Senator Stabenow Applauds Selection of Kalamazoo and Alma Colleges for National Higher Education ProgramThursday, January 16, 2014
U.S. Senator Debbie Stabenow today applauded the selection of Kalamazoo College and Alma College for participation in a national higher education program to help increase access to college for low-income students. The national announcement by the President and First Lady today is part of a broad national initiative to help low-income and first-generation students attend and graduate from college.
"Today's announcement by the President and First Lady is fantastic news for Michigan," Stabenow said. "Kalamazoo College and Alma College were selected because they are already leading with great programs that help students get to college and graduate. In today's global economy, it is more critical than ever that people can get the skills they need to succeed. Every American who wants to work hard and attend college should have the opportunity to do so, and these two great Michigan schools are helping ensure that's the case."
Kalamazoo College's participation in the new program will include working to increase enrollment of students from community colleges and improving the four-year graduation rate among first-generation college students. In addition to working more closely with community colleges to increase transfer rates, Kalamazoo College will work to ensure there are no significant differences in the graduation rates of first-generation and Pell-eligible students when compared to other student groups. This builds on Kalamazoo College's existing efforts to support first-generation college students, including student and family welcome events, skill/competence building, and connection with other successful first-generation students. Kalamazoo College also currently has a program that helps students cover the costs associated with unpaid internships that can provide valuable learning and networking opportunities.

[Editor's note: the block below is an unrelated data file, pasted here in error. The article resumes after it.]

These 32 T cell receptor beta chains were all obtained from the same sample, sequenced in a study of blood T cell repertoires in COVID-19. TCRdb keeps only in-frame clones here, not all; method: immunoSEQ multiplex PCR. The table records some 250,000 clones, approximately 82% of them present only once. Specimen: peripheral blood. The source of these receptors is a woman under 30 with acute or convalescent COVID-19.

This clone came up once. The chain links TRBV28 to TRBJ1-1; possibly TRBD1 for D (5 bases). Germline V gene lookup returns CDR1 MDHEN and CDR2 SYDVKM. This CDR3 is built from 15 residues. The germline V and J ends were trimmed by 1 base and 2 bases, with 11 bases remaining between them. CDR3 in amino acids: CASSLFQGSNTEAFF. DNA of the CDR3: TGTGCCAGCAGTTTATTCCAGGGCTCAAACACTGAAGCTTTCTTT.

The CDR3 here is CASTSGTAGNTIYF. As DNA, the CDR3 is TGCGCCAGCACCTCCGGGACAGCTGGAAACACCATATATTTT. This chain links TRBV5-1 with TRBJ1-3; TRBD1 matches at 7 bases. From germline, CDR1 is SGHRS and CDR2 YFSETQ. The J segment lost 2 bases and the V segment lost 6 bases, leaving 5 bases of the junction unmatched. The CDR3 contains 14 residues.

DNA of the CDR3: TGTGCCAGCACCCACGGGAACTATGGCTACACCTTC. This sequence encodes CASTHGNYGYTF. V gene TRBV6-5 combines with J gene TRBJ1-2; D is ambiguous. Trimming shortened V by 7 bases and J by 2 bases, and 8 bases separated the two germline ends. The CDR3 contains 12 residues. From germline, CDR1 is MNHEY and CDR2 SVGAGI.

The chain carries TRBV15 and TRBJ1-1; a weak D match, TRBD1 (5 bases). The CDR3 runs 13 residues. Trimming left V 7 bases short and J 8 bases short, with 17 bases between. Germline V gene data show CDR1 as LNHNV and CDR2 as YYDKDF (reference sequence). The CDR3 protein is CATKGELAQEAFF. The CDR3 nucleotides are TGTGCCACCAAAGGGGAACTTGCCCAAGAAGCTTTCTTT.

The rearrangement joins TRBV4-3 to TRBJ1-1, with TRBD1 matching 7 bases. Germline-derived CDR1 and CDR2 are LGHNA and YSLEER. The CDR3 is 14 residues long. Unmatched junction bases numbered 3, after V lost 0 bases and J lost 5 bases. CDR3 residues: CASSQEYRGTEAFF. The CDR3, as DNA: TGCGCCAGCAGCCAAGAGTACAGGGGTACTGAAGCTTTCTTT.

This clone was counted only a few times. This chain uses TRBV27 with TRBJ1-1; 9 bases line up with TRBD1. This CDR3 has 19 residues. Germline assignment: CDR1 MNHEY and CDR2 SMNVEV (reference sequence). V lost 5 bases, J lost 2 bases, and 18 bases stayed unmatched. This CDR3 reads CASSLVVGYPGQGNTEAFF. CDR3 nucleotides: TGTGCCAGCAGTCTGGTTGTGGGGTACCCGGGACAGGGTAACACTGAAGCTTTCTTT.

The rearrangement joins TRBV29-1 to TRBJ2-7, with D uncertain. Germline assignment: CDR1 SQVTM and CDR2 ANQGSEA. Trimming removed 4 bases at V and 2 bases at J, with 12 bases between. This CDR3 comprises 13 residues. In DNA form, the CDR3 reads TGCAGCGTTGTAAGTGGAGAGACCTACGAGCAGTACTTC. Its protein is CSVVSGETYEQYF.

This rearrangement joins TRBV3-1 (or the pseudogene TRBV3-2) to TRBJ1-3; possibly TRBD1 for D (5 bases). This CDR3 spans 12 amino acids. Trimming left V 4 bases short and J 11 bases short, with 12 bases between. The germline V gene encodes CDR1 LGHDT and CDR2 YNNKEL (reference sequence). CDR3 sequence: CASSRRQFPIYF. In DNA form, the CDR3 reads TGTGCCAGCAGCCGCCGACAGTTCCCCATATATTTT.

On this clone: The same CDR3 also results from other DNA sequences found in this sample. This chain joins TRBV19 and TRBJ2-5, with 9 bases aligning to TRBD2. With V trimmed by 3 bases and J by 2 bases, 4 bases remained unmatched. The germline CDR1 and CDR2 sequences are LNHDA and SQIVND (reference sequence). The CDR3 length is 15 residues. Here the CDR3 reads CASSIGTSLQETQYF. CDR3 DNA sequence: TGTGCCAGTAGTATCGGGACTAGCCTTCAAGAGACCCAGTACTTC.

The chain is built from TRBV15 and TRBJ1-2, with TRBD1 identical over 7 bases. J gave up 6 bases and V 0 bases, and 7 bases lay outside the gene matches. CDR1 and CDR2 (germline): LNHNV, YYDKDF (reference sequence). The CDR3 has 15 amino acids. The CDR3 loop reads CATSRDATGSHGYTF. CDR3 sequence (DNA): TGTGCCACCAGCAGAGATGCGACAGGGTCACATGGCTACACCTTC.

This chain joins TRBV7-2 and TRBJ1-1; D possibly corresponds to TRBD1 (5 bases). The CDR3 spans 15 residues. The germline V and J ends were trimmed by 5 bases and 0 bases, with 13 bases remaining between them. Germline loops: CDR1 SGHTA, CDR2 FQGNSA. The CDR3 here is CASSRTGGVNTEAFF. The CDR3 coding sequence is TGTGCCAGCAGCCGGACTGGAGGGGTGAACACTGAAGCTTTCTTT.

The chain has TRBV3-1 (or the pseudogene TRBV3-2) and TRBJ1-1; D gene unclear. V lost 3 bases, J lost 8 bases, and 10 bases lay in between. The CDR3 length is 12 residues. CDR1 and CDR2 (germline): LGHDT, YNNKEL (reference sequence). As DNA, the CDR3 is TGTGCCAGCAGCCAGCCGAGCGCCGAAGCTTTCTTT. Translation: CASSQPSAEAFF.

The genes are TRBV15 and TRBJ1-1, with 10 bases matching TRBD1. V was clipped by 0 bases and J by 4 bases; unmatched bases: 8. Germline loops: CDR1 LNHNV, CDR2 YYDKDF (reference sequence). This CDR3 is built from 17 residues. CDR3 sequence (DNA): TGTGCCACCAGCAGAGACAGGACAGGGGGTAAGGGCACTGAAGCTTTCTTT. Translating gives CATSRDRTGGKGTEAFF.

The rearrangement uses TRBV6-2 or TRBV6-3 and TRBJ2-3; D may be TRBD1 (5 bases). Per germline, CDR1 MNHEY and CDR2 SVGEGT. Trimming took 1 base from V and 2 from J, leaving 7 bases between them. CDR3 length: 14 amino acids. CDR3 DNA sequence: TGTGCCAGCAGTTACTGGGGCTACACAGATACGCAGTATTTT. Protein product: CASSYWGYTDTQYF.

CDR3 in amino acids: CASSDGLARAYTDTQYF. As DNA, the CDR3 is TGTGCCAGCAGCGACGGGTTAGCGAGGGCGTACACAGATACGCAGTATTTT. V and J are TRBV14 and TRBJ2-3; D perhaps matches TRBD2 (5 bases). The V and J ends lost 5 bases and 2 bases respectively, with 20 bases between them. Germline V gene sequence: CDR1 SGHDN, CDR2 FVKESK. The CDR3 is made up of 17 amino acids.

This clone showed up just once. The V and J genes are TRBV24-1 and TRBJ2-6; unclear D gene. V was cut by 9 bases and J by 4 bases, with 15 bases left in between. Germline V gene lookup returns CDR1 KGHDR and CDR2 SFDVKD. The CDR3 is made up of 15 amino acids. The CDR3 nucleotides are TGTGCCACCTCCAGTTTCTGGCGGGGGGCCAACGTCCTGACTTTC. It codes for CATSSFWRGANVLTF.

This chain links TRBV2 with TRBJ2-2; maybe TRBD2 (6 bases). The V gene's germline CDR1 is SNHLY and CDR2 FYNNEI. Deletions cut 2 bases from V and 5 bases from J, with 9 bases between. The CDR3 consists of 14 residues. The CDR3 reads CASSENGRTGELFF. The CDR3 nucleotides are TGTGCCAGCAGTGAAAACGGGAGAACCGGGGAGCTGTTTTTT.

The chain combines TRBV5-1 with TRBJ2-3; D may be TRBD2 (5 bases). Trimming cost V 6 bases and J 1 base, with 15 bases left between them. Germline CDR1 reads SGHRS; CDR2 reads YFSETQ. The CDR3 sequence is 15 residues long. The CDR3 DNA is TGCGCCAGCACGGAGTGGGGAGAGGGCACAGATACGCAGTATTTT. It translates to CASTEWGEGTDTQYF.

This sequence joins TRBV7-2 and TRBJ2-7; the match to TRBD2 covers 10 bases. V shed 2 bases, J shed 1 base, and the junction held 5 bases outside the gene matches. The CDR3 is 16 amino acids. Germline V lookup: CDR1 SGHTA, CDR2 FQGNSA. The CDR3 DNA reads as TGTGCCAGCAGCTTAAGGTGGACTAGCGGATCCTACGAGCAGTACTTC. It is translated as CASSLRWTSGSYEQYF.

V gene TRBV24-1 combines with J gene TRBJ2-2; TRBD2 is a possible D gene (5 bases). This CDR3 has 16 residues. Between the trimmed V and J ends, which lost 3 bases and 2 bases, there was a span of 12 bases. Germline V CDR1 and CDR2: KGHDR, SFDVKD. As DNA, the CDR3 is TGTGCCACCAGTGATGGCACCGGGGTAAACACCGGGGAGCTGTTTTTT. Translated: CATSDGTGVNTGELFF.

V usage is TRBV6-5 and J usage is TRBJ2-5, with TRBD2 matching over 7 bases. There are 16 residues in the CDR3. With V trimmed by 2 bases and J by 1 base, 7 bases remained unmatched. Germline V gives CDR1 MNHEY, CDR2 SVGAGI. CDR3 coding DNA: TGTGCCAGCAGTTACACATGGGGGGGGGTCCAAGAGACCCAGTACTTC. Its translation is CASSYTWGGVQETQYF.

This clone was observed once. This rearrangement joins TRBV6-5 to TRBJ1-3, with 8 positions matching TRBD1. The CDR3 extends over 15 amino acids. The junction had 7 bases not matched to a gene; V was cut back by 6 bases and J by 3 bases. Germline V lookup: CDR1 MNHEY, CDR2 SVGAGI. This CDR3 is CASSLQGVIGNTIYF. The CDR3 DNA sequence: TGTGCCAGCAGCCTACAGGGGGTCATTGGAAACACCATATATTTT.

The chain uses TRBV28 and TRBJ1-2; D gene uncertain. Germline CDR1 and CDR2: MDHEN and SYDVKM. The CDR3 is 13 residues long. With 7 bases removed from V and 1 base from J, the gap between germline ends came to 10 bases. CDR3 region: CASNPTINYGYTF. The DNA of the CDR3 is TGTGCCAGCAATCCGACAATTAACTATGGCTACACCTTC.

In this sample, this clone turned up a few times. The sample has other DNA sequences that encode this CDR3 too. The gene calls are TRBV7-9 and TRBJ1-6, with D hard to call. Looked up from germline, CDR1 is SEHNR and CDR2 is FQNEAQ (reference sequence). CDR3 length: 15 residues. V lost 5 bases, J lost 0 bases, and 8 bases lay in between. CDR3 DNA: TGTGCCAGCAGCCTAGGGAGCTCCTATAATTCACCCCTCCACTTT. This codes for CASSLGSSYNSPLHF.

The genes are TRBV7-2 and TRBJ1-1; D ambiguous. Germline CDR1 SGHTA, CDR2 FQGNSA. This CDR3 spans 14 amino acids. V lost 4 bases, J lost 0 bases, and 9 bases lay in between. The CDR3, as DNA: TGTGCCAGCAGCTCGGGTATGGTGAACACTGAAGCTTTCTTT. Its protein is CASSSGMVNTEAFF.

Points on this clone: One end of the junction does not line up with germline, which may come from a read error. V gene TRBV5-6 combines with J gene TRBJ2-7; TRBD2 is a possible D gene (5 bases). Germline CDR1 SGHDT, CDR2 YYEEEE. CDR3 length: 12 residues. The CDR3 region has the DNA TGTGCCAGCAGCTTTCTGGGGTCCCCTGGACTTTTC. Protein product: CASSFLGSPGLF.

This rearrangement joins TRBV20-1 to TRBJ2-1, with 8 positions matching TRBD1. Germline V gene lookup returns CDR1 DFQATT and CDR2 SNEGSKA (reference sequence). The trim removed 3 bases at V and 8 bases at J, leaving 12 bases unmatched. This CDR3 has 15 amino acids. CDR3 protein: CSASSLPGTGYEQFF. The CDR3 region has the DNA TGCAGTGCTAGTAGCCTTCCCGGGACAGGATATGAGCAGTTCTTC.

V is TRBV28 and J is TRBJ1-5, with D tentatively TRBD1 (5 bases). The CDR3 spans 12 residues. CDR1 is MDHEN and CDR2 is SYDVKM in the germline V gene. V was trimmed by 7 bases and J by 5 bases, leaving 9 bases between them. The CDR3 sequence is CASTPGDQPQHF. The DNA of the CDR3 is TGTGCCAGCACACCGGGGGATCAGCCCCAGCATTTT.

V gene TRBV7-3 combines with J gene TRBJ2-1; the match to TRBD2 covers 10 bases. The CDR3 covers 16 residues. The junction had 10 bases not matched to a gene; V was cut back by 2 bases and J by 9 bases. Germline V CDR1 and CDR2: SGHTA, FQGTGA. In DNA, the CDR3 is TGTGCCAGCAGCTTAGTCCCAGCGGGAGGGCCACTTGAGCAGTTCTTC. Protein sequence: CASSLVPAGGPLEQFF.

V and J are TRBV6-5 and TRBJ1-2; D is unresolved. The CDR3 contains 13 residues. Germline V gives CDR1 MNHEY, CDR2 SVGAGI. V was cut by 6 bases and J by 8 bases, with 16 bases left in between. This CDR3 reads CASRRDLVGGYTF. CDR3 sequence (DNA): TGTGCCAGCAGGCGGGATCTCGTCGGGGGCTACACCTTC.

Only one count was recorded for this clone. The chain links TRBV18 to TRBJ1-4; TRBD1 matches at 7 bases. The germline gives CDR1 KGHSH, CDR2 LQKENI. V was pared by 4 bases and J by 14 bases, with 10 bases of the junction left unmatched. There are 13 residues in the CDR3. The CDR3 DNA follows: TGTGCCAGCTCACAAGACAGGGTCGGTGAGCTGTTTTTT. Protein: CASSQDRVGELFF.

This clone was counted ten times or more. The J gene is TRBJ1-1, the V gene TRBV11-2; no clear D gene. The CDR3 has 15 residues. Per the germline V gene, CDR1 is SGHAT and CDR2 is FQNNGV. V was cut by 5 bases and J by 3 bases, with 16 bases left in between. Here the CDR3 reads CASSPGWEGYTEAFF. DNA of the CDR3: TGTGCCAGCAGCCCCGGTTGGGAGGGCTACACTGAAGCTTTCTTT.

Alma College's participation will include developing campus communities for low-income students and admitting between five and ten additional students from the Detroit Edison Public School Academy for the 2014-15 school year. These students will meet twice weekly for study groups and will meet for a week before the term starts to participate in workshops designed to address issues commonly encountered by low-income students. This builds on Alma's Opportunities and Connections program, which is part of the state-wide King-Chaves-Parks program, which provides support for low-income students to attend college and earn their degrees. Alma is the first, and only, small liberal arts school that is part of the Kings-Chaves-Parks program.